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Franchise: Tarzan

First created by Edgar Rice Burroughs in 1912, Tarzan has since swung through dozens of books, films and TV series, both straight and parodied. Tarzan is the quintessential jungle hero; white but at home in Darkest Africa. Often seen in a leopard Loin Cloth.

In the original books, Tarzan was the son of Lord Greystoke, raised by apes after being orphaned in Africa as a baby. After meeting Jane and learning the basics of human interaction, he left the jungle in search of his true love. They married and settled in England, where they had a son, but eventually grew tired of civilization and returned to the jungle.

Most of the films omit Tarzan's English sojourn and his status as Lord Greystoke. Instead, he has often been provided with a pet chimpanzee and an adopted son — the latter because the film Tarzan never formally married Jane, and thus was not allowed by the Hays office to actually have gotten her pregnant.

Tarzan's further adventures generally have one of two plots: either Tarzan discovers a Lost World, or he defends his African friends against European villains. Along the way, Tarzan and his family became immortal, if only in the literary sense.

The quote at the top of the page was a Beam Me Up, Scotty!, as Tarzan did not say it in any of the books, or even, exactly, in any movie - he just slapped his chest and said "Tarzan", then poked Jane and said "Jane". (In the books, Tarzan was very intelligent, and by the end of the series, spoke something like thirty languages.) However, in the 2013 animated movie the phrase finally does appear.

The earlier Tarzan novels are out of copyright in the US, but not in Europe, and The Other Wiki suggests he's also trademarked by the author's company. Altogether, that explains why The League of Extraordinary Gentlemen only refers to him as "Lord Greystoke".

The Jungle Princess is his Distaff Counterpart.
For details of the novels, see Literature.Tarzan.

Adaptations of the Tarzan books include:

Film - Live Action
  • Johnny Weissmuller starred in the best known film series, starting in 1932 with Tarzan the Ape Man, followed up by eleven sequels up to 1948.
    • Tarzan the Fearless (1933) was released as both a movie and a serial. It starred Buster Crabbe, making him the only actor to play Tarzan, Flash Gordon, and Buck Rogers. Crabbe, like Weissmuller, was an Olympic gold medalist in swimming, and a rivalry between the two was publicized. (In truth they had been friends for years.)
  • The 1984 film Greystoke: The Legend of Tarzan was an attempt at both a more naturalistic and slightly more faithful adaptation of Burroughs' work, including a depiction of Tarzan's returning to England. Notable that except in the film's subtitle, the name Tarzan is never used in any dialog.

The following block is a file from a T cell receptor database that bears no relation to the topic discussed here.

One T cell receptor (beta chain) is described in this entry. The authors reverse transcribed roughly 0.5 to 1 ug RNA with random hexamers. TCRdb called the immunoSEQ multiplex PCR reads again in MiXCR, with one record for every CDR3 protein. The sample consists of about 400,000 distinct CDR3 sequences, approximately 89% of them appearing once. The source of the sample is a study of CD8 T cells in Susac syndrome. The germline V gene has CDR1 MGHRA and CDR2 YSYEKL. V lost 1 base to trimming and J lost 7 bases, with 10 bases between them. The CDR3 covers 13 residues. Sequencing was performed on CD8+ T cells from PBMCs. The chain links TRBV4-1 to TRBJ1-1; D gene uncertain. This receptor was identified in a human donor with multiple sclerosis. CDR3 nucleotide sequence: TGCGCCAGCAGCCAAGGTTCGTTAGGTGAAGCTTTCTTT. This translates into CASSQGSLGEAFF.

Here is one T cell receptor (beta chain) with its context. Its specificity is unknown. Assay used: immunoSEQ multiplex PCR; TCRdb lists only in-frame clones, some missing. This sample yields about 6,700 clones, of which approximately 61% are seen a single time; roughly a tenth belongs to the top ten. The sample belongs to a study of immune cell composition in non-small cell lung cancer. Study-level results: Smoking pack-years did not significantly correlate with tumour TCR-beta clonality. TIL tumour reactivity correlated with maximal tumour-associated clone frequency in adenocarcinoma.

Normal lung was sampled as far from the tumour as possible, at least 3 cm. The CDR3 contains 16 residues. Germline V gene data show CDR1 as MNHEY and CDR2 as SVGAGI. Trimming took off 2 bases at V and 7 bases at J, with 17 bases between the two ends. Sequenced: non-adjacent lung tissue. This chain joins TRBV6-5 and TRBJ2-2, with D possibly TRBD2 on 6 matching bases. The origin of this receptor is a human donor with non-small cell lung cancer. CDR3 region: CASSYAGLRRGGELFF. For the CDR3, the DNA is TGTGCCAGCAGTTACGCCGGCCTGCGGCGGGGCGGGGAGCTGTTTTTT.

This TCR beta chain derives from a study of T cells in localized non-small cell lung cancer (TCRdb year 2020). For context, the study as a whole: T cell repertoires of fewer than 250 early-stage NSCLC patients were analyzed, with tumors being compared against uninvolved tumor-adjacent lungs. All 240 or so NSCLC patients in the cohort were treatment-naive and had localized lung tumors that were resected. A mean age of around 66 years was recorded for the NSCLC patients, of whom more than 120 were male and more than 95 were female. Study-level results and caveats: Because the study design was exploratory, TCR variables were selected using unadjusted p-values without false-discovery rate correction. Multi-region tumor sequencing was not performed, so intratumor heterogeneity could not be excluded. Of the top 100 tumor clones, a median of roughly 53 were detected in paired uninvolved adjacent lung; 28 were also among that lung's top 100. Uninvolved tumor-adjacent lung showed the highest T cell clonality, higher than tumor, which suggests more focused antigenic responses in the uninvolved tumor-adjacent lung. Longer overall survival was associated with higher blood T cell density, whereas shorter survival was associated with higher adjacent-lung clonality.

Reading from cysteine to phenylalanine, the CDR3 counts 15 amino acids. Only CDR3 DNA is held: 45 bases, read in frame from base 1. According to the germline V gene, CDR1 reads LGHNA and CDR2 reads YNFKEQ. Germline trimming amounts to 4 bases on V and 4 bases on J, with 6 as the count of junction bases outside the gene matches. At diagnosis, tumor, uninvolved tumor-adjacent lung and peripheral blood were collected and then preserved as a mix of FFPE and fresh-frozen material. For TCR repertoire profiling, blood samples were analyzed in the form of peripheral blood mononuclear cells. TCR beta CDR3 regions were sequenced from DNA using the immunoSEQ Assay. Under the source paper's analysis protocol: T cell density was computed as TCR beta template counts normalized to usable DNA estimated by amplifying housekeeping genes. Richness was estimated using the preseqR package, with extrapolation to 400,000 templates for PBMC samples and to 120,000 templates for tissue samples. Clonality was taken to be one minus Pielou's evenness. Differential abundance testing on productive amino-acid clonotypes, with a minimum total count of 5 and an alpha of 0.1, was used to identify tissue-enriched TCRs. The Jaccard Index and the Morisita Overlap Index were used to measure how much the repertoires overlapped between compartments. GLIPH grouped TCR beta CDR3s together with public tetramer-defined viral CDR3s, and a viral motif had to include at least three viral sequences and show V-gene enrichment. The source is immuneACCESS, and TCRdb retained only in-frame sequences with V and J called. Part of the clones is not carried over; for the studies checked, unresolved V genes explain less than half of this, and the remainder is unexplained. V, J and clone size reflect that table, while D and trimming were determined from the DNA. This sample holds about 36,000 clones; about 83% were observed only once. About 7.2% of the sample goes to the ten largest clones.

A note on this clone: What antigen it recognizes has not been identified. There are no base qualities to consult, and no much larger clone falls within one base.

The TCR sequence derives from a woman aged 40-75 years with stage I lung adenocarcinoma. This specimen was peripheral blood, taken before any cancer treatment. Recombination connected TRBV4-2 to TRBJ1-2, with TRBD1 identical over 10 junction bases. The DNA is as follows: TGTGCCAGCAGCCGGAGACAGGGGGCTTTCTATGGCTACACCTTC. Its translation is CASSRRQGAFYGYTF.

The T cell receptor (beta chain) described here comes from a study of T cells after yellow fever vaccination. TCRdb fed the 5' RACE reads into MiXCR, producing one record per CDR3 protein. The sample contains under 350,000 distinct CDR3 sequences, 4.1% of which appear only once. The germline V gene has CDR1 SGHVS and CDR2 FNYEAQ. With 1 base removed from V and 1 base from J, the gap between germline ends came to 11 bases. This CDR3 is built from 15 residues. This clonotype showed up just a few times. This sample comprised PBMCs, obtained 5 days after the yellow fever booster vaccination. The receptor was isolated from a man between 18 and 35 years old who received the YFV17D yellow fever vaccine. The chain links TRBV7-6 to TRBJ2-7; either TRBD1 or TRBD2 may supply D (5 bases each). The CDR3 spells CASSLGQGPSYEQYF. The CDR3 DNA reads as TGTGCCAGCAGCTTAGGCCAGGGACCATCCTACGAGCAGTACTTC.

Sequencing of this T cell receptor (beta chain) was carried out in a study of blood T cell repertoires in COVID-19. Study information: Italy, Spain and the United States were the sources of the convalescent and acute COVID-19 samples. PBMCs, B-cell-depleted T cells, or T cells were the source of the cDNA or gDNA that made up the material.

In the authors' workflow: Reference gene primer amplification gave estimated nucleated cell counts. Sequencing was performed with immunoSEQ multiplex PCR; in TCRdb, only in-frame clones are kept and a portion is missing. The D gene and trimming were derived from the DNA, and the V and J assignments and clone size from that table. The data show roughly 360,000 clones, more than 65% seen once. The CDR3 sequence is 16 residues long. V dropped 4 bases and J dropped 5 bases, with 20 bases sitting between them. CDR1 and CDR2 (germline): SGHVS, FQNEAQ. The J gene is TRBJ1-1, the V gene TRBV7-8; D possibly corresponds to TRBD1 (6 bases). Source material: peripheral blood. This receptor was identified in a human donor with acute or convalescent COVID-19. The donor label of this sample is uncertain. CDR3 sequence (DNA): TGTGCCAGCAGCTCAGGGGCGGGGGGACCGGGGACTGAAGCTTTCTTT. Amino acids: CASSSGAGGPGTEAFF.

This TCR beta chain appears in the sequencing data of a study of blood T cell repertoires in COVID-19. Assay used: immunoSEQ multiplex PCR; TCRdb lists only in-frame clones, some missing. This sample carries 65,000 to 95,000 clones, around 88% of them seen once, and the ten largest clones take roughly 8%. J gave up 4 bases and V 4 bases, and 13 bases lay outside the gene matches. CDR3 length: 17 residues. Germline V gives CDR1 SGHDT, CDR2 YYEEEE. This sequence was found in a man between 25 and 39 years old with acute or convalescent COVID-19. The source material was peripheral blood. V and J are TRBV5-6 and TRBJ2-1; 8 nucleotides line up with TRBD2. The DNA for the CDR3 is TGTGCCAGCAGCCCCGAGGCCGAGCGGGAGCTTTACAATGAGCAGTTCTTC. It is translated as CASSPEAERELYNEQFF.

• Bo Derek and Richard Harris once starred in another film titled Tarzan The Ape Man in 1981, which was a more adult look at the Tarzan mythos, focusing mostly on Jane and featuring a large supply of Fanservice. The film was a flop since children could not see it, male audience members hoping to see a naked Bo Derek were disappointed to see what was mostly a romance film with Tarzan playing a supporting role, and female audience members were turned off by the more blatant scenes of nudity (if they were interested in seeing a "Tarzan film" to begin with). Derek reportedly firing most of the cast and crew before filming ended did not help matters, either.
  • (from celebuzz.com) Warner Bros. is planning a film for 2016 directed by David Yates with True Blood's Alexander Skarsgård as the lead, The Wolf of Wall Street's Margot Robbie as Jane, Oscar-winner Christoph Waltz as the bad guy and Samuel L. Jackson as a friend of the hero.

Film - Animated
  • The Disney feature-length Tarzan cartoon was relatively free of gross instances of the studio's usual Disneyfication, although it did turn Jane from an American to a Brit among other things. It also had a villain named Clayton (note that Tarzan's real name in the book was John Clayton, not to be confused with this character who was Jane's fiancé, William Clayton, as well as Tarzan's cousin). The Disney Tarzan franchise also spawned an animated Spin-Off TV series (The Legend of Tarzan) and a stage musical (Tarzan the Musical).
  • A 3D animated film featuring Tarzan defending an ancient meteor crash site from the Corrupt Corporate Executive who killed his parents.

Live-Action TV
  • Several TV series. The best known in the United States is the 1966 series Tarzan, starring Ron Ely, which lasted for two seasons on NBC.
  • A 2003 revision on The WB had the title character (Travis Fimmel) meet Jane (Sarah Wayne Callies) in New York City. Broadcast 8 episodes.

Newspaper Comics
  • A daily newspaper strip from 1929 to 1972 and a Sunday paper strip from 1931 to 2000, both distributed by King Features Syndicate and featuring the work of a variety of writers and artists.

Theatre

Western Animation

Various adaptations provide examples of:


Star WarsCreator/Dark Horse ComicsTerminator
PopeyeFilms of the 1940sThe Three Stooges
A Day at the RacesFilms of the 1930sAll Quiet on the Western Front
TarepandaFranchise IndexTeenage Mutant Ninja Turtles
Tales For AllFilm SeriesTaxi
Gold Diggers of 1933National Film RegistryYoung Mr. Lincoln
GreedEpic MovieThe Hallelujah Trail

alternative title(s): Tarzan; Tarzan
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